Each offseason, MiLB.com goes position by position across each system and honors the players -- regardless of age or prospect status -- who had the best seasons in their organization. Click here to locate your favorite club.
There's something brewing on the South Side of Chicago, with a core of young talent taking over Guaranteed Rate Field and turning the White Sox into contenders. Eloy Jiménez and Dylan Cease, both top prospects entering this season, made the jump to the big leagues and showed why they are thought of as two of the key members of the team's future.
They won't be alone.
Luis Robert, the 2017 signee who received a $26 million bonus, jumped 37 spots to No. 3 in MLB's Top 100 Prospects list during the season. He's followed by Andrew Vaughn, the third overall pick in the 2019 Draft, who moved quickly through the ranks in his first professional season and is 21st on the Top 100. Nick Madrigal (40th), the 2018 first-rounder, showed flashes of why he's the second baseman of the near future for the Sox.
Add Michael Kopech at No. 17 and the White Sox have four prospects among the top 40. The right-hander sat out this season after undergoing Tommy John surgery in March.
Yes, the future is bright for the White Sox and it won't be long before you see many of these guys in big league ballparks.
White Sox Organization All-StarsCatcher -- Yermin Mercedes, Birmingham (42 games), Charlotte (53 games):
The 26-year-old finally broke through to the Triple-A level after 42 games with Double-A Birmingham, and he didn't disappoint. Mercedes posted a .310/.386/.647 slash line in the International League with 17 homers, 12 doubles and 62 RBIs. It was the first time he topped .300 since 2016, when he was in the Orioles system. The 5-foot-11, 225-pound backstop threw out 27 of 62 would-be basestealers while compiling a .983 fielding percentage.
The White Sox claimed the native of the Dominican Republic off waivers in December 2017.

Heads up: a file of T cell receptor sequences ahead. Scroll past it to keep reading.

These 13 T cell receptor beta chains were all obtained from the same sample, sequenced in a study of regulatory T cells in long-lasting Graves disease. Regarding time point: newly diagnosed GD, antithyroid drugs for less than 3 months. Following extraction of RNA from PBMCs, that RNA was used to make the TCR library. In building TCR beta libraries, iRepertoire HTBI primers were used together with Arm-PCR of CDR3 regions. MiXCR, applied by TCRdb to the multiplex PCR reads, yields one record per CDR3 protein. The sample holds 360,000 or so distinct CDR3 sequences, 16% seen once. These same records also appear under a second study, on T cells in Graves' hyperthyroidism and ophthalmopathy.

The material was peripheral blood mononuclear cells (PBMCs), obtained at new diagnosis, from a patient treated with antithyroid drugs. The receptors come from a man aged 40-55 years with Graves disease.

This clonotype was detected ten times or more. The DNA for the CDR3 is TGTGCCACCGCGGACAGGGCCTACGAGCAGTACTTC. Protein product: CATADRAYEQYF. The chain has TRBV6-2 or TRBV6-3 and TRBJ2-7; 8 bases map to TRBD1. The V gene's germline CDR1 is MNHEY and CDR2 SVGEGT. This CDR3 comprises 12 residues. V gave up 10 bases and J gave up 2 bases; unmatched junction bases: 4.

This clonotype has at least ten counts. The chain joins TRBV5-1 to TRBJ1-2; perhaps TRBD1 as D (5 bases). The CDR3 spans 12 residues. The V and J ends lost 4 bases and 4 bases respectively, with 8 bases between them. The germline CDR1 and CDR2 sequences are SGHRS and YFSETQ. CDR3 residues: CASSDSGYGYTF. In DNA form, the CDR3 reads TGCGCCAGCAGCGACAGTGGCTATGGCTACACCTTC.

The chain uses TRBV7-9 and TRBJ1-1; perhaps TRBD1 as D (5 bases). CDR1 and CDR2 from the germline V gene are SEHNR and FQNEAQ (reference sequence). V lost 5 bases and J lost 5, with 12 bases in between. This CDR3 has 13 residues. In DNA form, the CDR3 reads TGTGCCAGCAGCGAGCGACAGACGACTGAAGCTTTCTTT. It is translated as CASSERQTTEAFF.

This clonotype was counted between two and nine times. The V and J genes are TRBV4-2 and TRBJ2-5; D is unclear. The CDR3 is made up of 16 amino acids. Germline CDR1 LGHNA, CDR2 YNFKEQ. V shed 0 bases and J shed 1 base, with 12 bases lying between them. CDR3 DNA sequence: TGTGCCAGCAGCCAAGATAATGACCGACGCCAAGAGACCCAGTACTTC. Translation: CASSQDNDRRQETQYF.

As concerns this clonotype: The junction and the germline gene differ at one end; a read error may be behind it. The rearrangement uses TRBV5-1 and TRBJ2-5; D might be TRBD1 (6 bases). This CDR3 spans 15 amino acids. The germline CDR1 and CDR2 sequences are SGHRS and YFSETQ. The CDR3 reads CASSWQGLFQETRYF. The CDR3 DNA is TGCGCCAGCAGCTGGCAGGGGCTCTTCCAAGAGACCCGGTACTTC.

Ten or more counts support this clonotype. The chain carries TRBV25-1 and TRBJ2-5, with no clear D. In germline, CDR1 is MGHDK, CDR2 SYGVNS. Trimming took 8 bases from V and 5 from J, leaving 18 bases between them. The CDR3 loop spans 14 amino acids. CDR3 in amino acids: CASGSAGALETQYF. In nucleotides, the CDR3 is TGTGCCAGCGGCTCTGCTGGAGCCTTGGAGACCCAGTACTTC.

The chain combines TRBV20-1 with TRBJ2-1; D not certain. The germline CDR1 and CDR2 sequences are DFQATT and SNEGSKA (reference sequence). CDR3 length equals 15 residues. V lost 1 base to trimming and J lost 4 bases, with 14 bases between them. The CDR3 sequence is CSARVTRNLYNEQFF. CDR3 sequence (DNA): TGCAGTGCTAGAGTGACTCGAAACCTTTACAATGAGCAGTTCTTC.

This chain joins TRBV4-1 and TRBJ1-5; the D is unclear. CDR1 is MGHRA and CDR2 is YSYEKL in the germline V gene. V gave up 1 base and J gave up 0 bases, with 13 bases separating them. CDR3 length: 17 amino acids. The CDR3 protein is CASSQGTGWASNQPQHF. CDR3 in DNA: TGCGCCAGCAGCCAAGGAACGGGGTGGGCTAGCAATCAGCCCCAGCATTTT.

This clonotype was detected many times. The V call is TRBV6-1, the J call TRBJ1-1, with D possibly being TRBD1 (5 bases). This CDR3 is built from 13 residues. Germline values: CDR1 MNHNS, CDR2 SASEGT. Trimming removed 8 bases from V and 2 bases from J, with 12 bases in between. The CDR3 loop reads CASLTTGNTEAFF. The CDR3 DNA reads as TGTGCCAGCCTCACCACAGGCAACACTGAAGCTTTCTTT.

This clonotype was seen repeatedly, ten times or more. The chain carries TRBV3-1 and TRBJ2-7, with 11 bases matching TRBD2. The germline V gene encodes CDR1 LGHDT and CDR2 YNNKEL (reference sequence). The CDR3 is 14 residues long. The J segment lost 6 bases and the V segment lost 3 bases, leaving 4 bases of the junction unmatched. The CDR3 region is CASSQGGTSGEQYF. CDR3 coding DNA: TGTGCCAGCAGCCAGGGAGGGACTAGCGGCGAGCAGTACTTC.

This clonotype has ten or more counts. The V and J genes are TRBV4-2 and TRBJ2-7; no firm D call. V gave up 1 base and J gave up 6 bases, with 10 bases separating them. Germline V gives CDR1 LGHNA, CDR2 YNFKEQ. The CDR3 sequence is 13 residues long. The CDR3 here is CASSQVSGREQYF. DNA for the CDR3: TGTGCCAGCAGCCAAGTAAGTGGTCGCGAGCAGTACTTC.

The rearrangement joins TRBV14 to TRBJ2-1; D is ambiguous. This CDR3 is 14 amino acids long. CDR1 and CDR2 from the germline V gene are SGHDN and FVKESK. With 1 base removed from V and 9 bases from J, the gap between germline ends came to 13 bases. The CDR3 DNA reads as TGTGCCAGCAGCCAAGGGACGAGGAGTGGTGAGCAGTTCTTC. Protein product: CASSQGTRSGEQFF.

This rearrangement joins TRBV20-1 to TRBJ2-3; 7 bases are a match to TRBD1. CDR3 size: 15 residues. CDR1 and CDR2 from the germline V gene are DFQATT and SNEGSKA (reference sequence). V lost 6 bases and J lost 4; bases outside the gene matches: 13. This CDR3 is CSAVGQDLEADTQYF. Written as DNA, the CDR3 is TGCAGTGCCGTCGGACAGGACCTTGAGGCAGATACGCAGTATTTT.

"We knew we were getting a bat, but to be honest with you, the defense was pretty good as well. He can throw and he has pretty good receiving abilities," director of player development Chris Getz told NBC Sports Chicago
. "A guy that loves to play, plays with great passion and he has tools. He really took off in Birmingham this year. He was probably the most consistent hitter that they had. He can hit for [power], he can get hits the other way. He stays on pitches well. There's some ingredients for future success here. It was a bright spot in our farm system what Yermin was able to accomplish."
First baseman -- Gavin Sheets, Birmingham (126 games): A big target at first base and a big swinger at the plate, the 6-foot-4, 230-pound Sheets roped 16 dingers, 18 doubles and 83 RBIs while batting .267 in his first season at the Double-A level. In 110 games at first, the 2017 second-round pick out of Wake Forest -- and the 13th-ranked White Sox prospect -- committed only three errors and posted a .997 fielding percentage.
Second baseman -- Nick Madrigal, Winston-Salem (49 games), Birmingham (42 games), Charlotte (29 games): There aren't many players who move through the orginizational ranks faster than Madrigal has, reaching Triple-A in his second year after being drafted fourth overall in 2018 out of Oregon State. Combined, he raked for a .311/.377/.414 line with four homers, five triples, 27 doubles, 76 runs scored and 55 RBIs while drawing 44 walks. More impressively, the 22-year-old struck out only 16 times in 473 at-bats while swiping 35 bases. He also was stellar defensively, committing four errors in 488 total chances and earning a Minor League Gold Glove. Madrigal represented the White Sox at the Futures Game, getting the start at second base.
"It's definitely very exciting," Madrigal said of the potential to be a star in Chicago. "It's very realistic. We have a very dangerous lineup when you have that top of the order along with all of the other pieces we have in this organization. The White Sox fans have a lot to be excited for in the future, and I'm happy to be a part of it."
"Certainly bat-to-ball skills is one of his strengths," Getz told NBC Sports Chicago. "It is an elite skill that he has and in the game nowadays with the amount of strikeouts you see and how pitchers are attacking hitters, it makes him even more valuable. You look at his year, from [Class A Advanced] to Triple-A, to be honest with you, he continued to get better. He's a guy that once we got him a little bit closer, he got a little more excited and continued to perform."
Third base -- Danny Mendick, Charlotte (133 games): Before being called up to the White Sox on Sept. 3, Mendick put up a .279/.368/.444 slash line with the Knights, collecting 17 dingers, 26 doubles, 66 walks, 75 runs scored and 64 RBIs in 133 games. The No. 26 White Sox prospect played four different positions, posting a .994 fielding percentage at shortstop, .969 at third, 1.000 at second and 1.000 in left field.